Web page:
“Hooray for Hollywood” was once the signature tune of the then-named Disney-MGM Studios. For the past seven years the park has existed under Disney’s Hollywood Studios label. After more than 25 years, the park’s original main attraction quickly closed.
The end of the Studio Backlot Tour mirrors the major changes irrefutably in store for the park in the near future. Let’s remember the attraction and imagine the possibilities in store for the park with this newly available space.
May 1, 1989 saw the debut of the Disney-MGM Studios, the third theme park in Walt Disney World. Offering a glimpse into the behind-the-scenes action of Hollywood productions, the several-hour main tour served as one of the only attractions at the new theme park. After a few iterations and some restructuring to the back of the theme park, the Studio Backlot Tour was trimmed to around 30 – 40 minutes during the 1990s. A showcase of recent Walt Disney Pictures and Touchstone Pictures movies, as well as a look into how big-budget movies of the era were filmed, the Studio Backlot Tour took guests on exciting adventures into what was once a working studio. Highlights included the Catastrophe Canyon earthquake simulation sequence, “Harbor Attack,” a water tank act that placed a few brave guests in a soaking wet environment, and the actual tram tour section that navigated around massive film props.
But the first decade of the 2000s indicated the beginning of the end of the Studio Backlot Tour. The removal of the Residential Street section, which allowed the trams to pass through television neighborhood sets, made way for Lights, Motors, Action, a stunt show that has already aged in just 10 years. Additionally, in 2008, cast members no longer spieled the tram tour – instead replaced by an automated spiel. Many of the props and attraction elements lacked relevance. How could guests watching a pre-show film on special effects featuring early 2000s-era Michael Bay relate to Pearl Harbor references? It seemed as though the attraction would close many times over the past five years, but it remained in the park despite decreased visitation. Unexpectedly, Disney announced only a few weeks ago that the Studio Backlot Tour’s last day of operation would take place on September 27, 2014.
What will replace the Studio Backlot Tour? Do not expect any major announcements immediately, but do not be surprised if this huge piece of property becomes home to lands themed around popular brands under the Disney umbrella. Had this news come several weeks earlier, I would have guessed that Elsa and Anna would have indefinitely settled in a version of Arendelle at Disney’s Hollywood Studios. The announcement of a new Frozen ride in Epcot’s Norway likely means no Frozen land at Disney’s Hollywood Studios. How would you like to see a version of Cars Land from Disney California Adventure race into Disney’s Hollywood Studios? Rumors persist that Lightning McQueen and Mater could very well permanently park in this space, though the high cost of the project may stall development if this even becomes a reality.
Others suggest that Toy Story Land, a mini-land at Disneyland Paris and Hong Kong Disneyland that houses small amusement park rides, may invade over there. After all, the popular Toy Story Midway Mania attraction is only steps away from the former home of Studio Backlot Tour. Should Disney’s Hollywood Studios venture in that direction, it may not be met by the most positive reception from parkgoers seeking an E-ticket experience, though families with younger children would likely disagree. I suggest to expand the Pixar Place area (home to Toy Story Midway Mania) and open attractions with ties to many of the Disney-Pixar productions. Walt Disney Studios Park in Paris recently debuted an immersive Ratatouille dark ride. Why not bring that crowd favorite over to Disney’s Hollywood Studios?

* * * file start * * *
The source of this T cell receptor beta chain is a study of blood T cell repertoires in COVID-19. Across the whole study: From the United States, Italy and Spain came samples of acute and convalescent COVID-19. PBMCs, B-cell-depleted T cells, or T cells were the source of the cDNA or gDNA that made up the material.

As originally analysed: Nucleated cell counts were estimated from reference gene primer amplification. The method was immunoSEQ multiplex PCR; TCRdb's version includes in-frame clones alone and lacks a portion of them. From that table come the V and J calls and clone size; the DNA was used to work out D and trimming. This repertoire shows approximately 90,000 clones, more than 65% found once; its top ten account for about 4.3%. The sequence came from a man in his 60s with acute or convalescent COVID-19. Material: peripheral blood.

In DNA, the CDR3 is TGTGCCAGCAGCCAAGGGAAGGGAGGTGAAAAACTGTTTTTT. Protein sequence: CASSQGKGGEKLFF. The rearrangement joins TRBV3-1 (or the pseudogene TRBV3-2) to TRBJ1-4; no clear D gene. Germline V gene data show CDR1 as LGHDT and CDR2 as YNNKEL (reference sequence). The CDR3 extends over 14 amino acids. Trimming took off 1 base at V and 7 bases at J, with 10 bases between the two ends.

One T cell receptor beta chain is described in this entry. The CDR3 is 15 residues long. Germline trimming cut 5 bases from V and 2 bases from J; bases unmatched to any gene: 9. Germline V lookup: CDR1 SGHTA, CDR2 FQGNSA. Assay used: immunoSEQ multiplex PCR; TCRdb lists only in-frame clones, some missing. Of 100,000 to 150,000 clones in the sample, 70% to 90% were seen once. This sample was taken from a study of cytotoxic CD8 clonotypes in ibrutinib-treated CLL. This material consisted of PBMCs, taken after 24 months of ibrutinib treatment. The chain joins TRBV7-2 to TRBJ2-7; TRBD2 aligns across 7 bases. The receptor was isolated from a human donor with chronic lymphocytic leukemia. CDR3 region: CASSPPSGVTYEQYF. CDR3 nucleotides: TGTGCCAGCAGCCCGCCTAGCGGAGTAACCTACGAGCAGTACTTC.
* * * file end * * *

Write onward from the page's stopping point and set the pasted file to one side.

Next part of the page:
Even more, this huge area of land could allow Disney’s Hollywood Studios to recreate other environments not yet accomplished by Imagineering. This fan of The Incredibles argues for a recreation of Metroville, complete with a 3-D film or thrill ride. Perhaps Pixar Place could contain a space-themed adventure centered around WALL-E? Have you considered a Soarin’ like experience with Carl and Russell from Up? Better yet, Disney could end years of speculation regarding the installation of a Monsters, Inc. door vault coaster by finally starting construction. The ideas run endlessly in my mind.
For you Star Wars fans, odds are any expansion to that universe in Disney’s Hollywood Studios would remain toward the front of the park. It would not prove practical to have an entire land at the other side of the park from Star Tours. Disney likely has plans for that area in store, but may wait until a special occasion to officially share news about that rumored project. As for the Studio Backlot Tour area, the people running the theme parks and Disney’s Hollywood Studios know they cannot leave this area abandoned for too long. The clock is ticking for the park to enter its next stage in life.
Though the park has been temporarily revitalized through a Frozen-themed series of special events this past summer, that embodied more of a temporary fix. What Disney’s Hollywood Studios needs cannot be merely a festival or show around a hit movie. The park’s relatively stable attendance, aging attractions and recent closures (an American Idol-themed show also recently shut down) suggest significant alterations are required. What will those be? Soon enough we should know for sure.
This is Brett Nachman, signing off. Follow me on Twitter for alerts of new editions of Disney In Depth, Thursdays on Geeks of Doom.